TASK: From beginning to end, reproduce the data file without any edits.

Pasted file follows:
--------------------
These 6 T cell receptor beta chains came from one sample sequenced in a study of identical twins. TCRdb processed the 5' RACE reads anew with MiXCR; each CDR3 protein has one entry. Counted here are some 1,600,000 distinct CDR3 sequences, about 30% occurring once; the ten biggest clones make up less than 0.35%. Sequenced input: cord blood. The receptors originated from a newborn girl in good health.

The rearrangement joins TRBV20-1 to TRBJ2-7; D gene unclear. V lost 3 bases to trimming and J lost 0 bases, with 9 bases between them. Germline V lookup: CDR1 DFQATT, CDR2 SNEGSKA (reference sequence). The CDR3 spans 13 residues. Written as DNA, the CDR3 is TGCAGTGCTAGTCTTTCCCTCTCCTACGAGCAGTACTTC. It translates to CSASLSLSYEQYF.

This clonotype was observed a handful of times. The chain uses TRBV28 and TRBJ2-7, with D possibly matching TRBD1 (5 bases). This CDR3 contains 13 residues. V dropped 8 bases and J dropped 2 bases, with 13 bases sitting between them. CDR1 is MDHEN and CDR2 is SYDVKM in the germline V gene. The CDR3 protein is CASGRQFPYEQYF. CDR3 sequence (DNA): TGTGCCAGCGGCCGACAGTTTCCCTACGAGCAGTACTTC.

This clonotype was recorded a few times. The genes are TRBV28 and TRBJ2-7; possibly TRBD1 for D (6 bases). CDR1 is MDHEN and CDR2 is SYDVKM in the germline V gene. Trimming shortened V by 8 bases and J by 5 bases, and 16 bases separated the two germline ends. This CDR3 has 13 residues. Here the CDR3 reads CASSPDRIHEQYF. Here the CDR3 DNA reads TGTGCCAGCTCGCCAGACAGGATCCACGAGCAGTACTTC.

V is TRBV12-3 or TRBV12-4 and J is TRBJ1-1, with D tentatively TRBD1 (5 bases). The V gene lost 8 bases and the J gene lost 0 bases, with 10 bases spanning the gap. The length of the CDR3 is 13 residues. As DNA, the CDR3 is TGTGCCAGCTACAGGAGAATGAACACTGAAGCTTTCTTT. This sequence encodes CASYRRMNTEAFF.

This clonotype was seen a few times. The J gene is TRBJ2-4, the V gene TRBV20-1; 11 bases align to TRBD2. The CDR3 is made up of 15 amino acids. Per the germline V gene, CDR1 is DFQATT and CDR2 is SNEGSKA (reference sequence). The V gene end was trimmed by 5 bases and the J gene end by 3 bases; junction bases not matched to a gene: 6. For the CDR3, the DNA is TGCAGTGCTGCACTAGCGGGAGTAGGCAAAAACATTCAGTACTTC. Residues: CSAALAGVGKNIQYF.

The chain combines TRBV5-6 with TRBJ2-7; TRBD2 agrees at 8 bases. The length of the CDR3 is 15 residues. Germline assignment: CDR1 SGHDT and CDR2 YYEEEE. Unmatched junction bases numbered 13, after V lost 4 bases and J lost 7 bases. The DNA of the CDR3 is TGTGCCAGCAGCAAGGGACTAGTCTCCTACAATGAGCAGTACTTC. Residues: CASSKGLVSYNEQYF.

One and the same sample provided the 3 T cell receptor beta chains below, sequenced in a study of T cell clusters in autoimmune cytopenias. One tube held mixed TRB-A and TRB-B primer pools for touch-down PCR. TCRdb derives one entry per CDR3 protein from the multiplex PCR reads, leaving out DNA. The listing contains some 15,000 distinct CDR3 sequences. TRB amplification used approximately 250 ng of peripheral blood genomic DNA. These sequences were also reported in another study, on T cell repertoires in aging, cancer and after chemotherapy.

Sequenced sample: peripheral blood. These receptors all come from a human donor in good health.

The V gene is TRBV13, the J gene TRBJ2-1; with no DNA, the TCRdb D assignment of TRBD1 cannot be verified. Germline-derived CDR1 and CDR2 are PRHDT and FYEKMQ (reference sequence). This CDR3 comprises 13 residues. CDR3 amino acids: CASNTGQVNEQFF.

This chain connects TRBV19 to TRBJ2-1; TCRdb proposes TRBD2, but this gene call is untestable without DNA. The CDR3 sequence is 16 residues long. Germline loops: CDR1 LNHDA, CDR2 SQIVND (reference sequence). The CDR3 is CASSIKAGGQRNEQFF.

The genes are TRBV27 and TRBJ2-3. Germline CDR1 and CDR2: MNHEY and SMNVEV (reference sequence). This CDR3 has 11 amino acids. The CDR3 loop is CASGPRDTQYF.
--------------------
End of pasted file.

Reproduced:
These 6 T cell receptor beta chains came from one sample sequenced in a study of identical twins. TCRdb processed the 5' RACE reads anew with MiXCR; each CDR3 protein has one entry. Counted here are some 1,600,000 distinct CDR3 sequences, about 30% occurring once; the ten biggest clones make up less than 0.35%. Sequenced input: cord blood. The receptors originated from a newborn girl in good health.

The rearrangement joins TRBV20-1 to TRBJ2-7; D gene unclear. V lost 3 bases to trimming and J lost 0 bases, with 9 bases between them. Germline V lookup: CDR1 DFQATT, CDR2 SNEGSKA (reference sequence). The CDR3 spans 13 residues. Written as DNA, the CDR3 is TGCAGTGCTAGTCTTTCCCTCTCCTACGAGCAGTACTTC. It translates to CSASLSLSYEQYF.

This clonotype was observed a handful of times. The chain uses TRBV28 and TRBJ2-7, with D possibly matching TRBD1 (5 bases). This CDR3 contains 13 residues. V dropped 8 bases and J dropped 2 bases, with 13 bases sitting between them. CDR1 is MDHEN and CDR2 is SYDVKM in the germline V gene. The CDR3 protein is CASGRQFPYEQYF. CDR3 sequence (DNA): TGTGCCAGCGGCCGACAGTTTCCCTACGAGCAGTACTTC.

This clonotype was recorded a few times. The genes are TRBV28 and TRBJ2-7; possibly TRBD1 for D (6 bases). CDR1 is MDHEN and CDR2 is SYDVKM in the germline V gene. Trimming shortened V by 8 bases and J by 5 bases, and 16 bases separated the two germline ends. This CDR3 has 13 residues. Here the CDR3 reads CASSPDRIHEQYF. Here the CDR3 DNA reads TGTGCCAGCTCGCCAGACAGGATCCACGAGCAGTACTTC.

V is TRBV12-3 or TRBV12-4 and J is TRBJ1-1, with D tentatively TRBD1 (5 bases). The V gene lost 8 bases and the J gene lost 0 bases, with 10 bases spanning the gap. The length of the CDR3 is 13 residues. As DNA, the CDR3 is TGTGCCAGCTACAGGAGAATGAACACTGAAGCTTTCTTT. This sequence encodes CASYRRMNTEAFF.

This clonotype was seen a few times. The J gene is TRBJ2-4, the V gene TRBV20-1; 11 bases align to TRBD2. The CDR3 is made up of 15 amino acids. Per the germline V gene, CDR1 is DFQATT and CDR2 is SNEGSKA (reference sequence). The V gene end was trimmed by 5 bases and the J gene end by 3 bases; junction bases not matched to a gene: 6. For the CDR3, the DNA is TGCAGTGCTGCACTAGCGGGAGTAGGCAAAAACATTCAGTACTTC. Residues: CSAALAGVGKNIQYF.

The chain combines TRBV5-6 with TRBJ2-7; TRBD2 agrees at 8 bases. The length of the CDR3 is 15 residues. Germline assignment: CDR1 SGHDT and CDR2 YYEEEE. Unmatched junction bases numbered 13, after V lost 4 bases and J lost 7 bases. The DNA of the CDR3 is TGTGCCAGCAGCAAGGGACTAGTCTCCTACAATGAGCAGTACTTC. Residues: CASSKGLVSYNEQYF.

One and the same sample provided the 3 T cell receptor beta chains below, sequenced in a study of T cell clusters in autoimmune cytopenias. One tube held mixed TRB-A and TRB-B primer pools for touch-down PCR. TCRdb derives one entry per CDR3 protein from the multiplex PCR reads, leaving out DNA. The listing contains some 15,000 distinct CDR3 sequences. TRB amplification used approximately 250 ng of peripheral blood genomic DNA. These sequences were also reported in another study, on T cell repertoires in aging, cancer and after chemotherapy.

Sequenced sample: peripheral blood. These receptors all come from a human donor in good health.

The V gene is TRBV13, the J gene TRBJ2-1; with no DNA, the TCRdb D assignment of TRBD1 cannot be verified. Germline-derived CDR1 and CDR2 are PRHDT and FYEKMQ (reference sequence). This CDR3 comprises 13 residues. CDR3 amino acids: CASNTGQVNEQFF.

This chain connects TRBV19 to TRBJ2-1; TCRdb proposes TRBD2, but this gene call is untestable without DNA. The CDR3 sequence is 16 residues long. Germline loops: CDR1 LNHDA, CDR2 SQIVND (reference sequence). The CDR3 is CASSIKAGGQRNEQFF.

The genes are TRBV27 and TRBJ2-3. Germline CDR1 and CDR2: MNHEY and SMNVEV (reference sequence). This CDR3 has 11 amino acids. The CDR3 loop is CASGPRDTQYF.